Here come the suits: raising the style standard in the office. (Inbox).
Many companies are working to eliminate such confusion since business attire is taking a turn toward the serious. Professionals who have become accustomed to dressing down in khakis, jeans, and golf shirts over the past few years could soon find themselves suiting up again.
A January 2002 survey commissioned by the Men's Apparel Alliance (MAA), a national, nonprofit industry trade group in New York City, shows that 19% of over 200 companies with more than $500 million in annual revenues are returning to formal business attire. Respondents also believed that productivity would increase as much as 40%. Last year, several firms reversed their business-casual dress policies, including Bear Stearns, Deutsche Bank, and Lehman Brothers. According to a 2002 survey by Jackson Lewis, a law firm focusing on workplace issues, 67% of companies had a casual dress code at least one day a week, down from 75% the previous year.
Many companies adopted casual dress policies during the heady 1990s. As a result, bankers courting business from twentysomething dotcom millionaires dressed to relate to their clients. But some companies are now concerned that casual clothing conveys a negative impression, particularly during a tough economy. Others find that relaxed clothing can result in less-than-professional activity. In another survey, Jackson Lewis noted that 44% of companies that adopted casual dress policies had an increase in tardiness and absenteeism, and 30% saw a rise in flirtatious behavior.
"Tough times require better performance [from employees], and that includes dress," says James Ammeen, president of the MAA. "Credibility in business is a tremendous issue. When you are dressed appropriately, people listen to what you have to say."
Once a company decides on a dress Code appropriate for its industry, experts say, executives should spell out the dos, not just the don'ts. Vince Rua, president and chairman of Christopher's Men's Stores, a men's clothing retailer with four New York locations including Albany, Poughkeepsie, and Syracuse, concurs. Otherwise, "you give [people] the opportunity to slip to the lowest common denominator if you only tell them what not to wear," he notes.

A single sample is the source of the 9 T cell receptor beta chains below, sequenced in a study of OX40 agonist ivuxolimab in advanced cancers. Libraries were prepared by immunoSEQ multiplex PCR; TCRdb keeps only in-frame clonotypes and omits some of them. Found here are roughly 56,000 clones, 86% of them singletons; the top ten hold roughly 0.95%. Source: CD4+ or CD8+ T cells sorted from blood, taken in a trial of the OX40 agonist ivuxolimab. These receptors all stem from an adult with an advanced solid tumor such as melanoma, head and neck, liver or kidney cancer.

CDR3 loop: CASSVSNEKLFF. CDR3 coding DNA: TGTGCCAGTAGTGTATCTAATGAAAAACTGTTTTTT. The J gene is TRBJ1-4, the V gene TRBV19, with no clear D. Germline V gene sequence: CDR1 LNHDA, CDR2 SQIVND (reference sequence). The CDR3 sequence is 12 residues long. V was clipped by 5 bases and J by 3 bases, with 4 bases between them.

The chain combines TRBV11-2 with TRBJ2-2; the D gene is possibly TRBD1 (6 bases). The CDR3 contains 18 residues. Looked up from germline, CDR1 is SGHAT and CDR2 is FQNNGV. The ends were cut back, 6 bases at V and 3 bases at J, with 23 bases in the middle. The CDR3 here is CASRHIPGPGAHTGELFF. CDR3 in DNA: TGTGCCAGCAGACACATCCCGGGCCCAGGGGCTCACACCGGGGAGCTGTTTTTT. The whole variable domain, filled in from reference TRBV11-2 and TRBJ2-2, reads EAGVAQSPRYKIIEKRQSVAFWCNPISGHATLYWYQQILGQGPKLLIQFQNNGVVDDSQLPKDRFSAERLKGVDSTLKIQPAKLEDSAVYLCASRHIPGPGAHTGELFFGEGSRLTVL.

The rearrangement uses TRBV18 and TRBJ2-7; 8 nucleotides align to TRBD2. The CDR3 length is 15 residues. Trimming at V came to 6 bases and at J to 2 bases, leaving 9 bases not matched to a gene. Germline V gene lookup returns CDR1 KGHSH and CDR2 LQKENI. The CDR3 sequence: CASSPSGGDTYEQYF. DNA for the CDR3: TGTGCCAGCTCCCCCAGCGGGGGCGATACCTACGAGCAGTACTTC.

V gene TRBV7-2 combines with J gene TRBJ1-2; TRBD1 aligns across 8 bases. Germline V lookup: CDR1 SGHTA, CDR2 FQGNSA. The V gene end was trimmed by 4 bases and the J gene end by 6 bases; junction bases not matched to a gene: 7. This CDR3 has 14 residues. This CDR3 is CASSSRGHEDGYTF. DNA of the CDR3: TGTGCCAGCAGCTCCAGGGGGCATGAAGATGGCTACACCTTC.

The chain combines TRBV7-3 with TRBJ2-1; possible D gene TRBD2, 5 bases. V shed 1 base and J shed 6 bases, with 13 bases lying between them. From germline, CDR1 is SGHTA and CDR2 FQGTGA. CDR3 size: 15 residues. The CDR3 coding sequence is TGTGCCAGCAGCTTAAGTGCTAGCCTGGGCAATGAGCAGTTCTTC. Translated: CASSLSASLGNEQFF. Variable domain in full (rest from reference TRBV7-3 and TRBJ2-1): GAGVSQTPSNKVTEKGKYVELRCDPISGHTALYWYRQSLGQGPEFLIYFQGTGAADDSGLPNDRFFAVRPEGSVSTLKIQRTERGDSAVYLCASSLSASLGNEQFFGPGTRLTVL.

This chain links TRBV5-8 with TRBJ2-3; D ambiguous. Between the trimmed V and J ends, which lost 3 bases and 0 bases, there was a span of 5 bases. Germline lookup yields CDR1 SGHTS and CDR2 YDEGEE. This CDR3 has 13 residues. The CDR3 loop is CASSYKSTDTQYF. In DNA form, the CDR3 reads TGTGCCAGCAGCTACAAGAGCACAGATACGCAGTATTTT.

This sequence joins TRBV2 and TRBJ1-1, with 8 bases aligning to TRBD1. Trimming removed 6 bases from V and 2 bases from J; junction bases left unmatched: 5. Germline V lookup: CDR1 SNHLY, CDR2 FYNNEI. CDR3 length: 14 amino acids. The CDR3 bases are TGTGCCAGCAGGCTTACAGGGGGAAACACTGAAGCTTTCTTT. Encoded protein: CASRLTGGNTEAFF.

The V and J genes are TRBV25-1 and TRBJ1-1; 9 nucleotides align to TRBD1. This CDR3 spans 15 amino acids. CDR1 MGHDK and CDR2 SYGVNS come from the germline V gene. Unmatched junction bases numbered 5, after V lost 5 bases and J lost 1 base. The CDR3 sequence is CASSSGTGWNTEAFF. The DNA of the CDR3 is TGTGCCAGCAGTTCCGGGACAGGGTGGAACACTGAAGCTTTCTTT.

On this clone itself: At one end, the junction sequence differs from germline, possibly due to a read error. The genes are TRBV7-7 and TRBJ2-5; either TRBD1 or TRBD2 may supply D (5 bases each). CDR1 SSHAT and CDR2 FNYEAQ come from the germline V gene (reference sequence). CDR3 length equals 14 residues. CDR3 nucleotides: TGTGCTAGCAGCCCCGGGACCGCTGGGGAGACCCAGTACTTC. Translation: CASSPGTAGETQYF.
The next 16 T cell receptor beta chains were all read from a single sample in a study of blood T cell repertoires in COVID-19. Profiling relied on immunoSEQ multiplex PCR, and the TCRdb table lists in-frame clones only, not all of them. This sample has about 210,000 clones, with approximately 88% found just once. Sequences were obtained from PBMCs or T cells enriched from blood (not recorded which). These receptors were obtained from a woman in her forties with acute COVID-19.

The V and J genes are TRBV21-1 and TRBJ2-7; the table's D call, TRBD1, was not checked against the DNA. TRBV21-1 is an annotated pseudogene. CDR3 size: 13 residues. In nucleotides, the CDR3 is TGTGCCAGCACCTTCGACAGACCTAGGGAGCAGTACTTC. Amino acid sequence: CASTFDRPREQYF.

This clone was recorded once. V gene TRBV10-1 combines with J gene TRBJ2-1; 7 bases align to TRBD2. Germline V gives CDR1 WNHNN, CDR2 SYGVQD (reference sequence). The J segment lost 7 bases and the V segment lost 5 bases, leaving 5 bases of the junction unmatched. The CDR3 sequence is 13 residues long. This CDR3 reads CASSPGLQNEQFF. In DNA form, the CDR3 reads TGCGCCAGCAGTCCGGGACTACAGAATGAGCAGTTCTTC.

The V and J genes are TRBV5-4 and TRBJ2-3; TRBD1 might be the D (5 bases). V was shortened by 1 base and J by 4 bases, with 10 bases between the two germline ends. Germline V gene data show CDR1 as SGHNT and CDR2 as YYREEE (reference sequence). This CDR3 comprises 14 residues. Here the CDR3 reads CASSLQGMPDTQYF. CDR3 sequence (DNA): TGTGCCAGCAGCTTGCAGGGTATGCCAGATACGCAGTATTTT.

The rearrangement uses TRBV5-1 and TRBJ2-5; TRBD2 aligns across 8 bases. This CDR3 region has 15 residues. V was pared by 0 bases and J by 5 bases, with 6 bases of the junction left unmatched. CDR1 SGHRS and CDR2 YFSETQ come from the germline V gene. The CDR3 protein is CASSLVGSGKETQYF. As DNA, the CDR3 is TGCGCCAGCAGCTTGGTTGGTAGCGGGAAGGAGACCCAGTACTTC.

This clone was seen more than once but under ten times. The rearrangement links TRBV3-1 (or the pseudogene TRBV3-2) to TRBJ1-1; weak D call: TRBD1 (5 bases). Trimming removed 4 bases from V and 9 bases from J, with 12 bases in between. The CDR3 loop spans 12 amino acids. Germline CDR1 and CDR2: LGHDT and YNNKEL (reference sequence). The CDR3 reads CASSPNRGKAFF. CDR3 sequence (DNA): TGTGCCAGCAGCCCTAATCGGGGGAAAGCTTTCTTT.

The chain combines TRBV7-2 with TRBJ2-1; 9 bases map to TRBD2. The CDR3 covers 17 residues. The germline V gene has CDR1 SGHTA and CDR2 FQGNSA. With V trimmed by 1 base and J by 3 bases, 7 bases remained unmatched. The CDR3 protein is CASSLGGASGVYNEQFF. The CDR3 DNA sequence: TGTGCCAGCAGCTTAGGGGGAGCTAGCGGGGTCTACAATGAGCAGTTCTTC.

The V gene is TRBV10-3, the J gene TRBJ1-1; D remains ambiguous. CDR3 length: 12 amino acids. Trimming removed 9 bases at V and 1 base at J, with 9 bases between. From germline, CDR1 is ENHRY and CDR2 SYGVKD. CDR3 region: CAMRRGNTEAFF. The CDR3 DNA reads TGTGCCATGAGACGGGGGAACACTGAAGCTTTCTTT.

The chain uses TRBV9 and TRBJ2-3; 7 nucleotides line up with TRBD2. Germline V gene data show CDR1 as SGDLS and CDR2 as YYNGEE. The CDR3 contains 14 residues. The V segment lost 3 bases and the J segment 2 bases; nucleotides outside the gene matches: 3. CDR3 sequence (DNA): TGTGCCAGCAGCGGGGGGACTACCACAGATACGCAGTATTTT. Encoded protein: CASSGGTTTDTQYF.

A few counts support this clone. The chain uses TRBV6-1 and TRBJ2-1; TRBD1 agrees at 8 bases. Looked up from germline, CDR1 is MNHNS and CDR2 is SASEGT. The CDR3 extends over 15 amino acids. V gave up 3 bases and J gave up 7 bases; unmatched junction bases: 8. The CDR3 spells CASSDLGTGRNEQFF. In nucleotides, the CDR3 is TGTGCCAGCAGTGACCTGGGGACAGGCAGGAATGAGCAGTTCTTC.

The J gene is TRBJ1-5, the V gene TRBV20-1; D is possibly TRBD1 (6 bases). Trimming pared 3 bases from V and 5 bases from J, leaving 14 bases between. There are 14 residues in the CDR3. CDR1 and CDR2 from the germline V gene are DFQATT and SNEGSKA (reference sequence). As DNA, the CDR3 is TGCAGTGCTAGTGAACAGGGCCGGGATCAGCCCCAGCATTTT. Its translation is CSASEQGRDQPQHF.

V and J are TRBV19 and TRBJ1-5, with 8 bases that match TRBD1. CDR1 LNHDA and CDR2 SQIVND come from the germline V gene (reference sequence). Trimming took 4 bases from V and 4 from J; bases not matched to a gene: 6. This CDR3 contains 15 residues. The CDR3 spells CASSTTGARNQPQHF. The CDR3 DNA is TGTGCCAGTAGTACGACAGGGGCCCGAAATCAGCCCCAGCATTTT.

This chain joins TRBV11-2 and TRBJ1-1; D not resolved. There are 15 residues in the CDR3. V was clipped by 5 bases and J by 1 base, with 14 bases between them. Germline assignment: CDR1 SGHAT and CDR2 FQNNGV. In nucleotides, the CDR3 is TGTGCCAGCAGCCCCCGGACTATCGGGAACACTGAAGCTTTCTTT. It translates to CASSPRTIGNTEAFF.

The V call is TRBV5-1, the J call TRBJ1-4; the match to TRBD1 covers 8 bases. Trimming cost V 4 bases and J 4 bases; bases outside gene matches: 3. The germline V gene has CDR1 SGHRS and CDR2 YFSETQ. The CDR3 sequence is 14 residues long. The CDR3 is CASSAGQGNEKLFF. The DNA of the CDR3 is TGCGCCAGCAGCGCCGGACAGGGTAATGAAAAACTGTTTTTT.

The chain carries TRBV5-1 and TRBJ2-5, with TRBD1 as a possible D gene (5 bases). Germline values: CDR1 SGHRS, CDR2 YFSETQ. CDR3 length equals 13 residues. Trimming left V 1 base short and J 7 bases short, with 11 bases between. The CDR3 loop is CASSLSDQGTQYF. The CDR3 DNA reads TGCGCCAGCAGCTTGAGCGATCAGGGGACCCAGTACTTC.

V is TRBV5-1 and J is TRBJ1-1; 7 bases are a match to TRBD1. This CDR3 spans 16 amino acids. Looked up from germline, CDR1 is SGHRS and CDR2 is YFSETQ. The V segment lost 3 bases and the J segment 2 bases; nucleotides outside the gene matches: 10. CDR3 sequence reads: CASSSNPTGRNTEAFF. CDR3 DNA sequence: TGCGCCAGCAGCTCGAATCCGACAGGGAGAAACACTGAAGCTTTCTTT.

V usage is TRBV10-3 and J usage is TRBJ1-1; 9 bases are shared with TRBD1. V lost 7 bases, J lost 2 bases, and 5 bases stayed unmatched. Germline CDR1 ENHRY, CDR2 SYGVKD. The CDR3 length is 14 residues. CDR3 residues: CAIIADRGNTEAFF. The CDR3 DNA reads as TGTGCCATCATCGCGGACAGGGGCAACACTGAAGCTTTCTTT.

Reversing its business-casual policy last year, Lehman detailed its requirements in a memo to employees. "Business dress for men is a suit and tie, and for women, a suit with either a skirt or slacks, a dress, or other equivalent attire," it read.
For many professionals, a dressier code means updating their wardrobes. Some companies work with retailers to refine their dress codes and help their employees make the transition. New York City-based business `clothier Brooks Bros. holds seminars and fashion shows for firms with employees who are confused about new dress guidelines. In addition, about 200 companies take part in the retailer's Corporate Imaging Program, which provides a 20% shopping discount.
For employees going from a casual dress code to a formal one or looking for work in the current environment, here are a few tips:
* Build on what you own. "Look in your closet and see what you have," says Geri Corrigan, director of public relations at Brooks Bros. For men, "It's easy to update your wardrobe with shirts and ties," and "women can update with sweaters and scarves."
* Stick with the basics. Corrigan recommends investing in 100% wool suits in neutral colors such as navy, gray, or black, which can take you through three seasons. Also, pay attention to fit. "Classic, but current" is the goal, she says.
* Get help. If you're unsure of what to wear, ask a knowledgeable salesperson or someone whose style you admire.
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|Date:||Mar 1, 2003|
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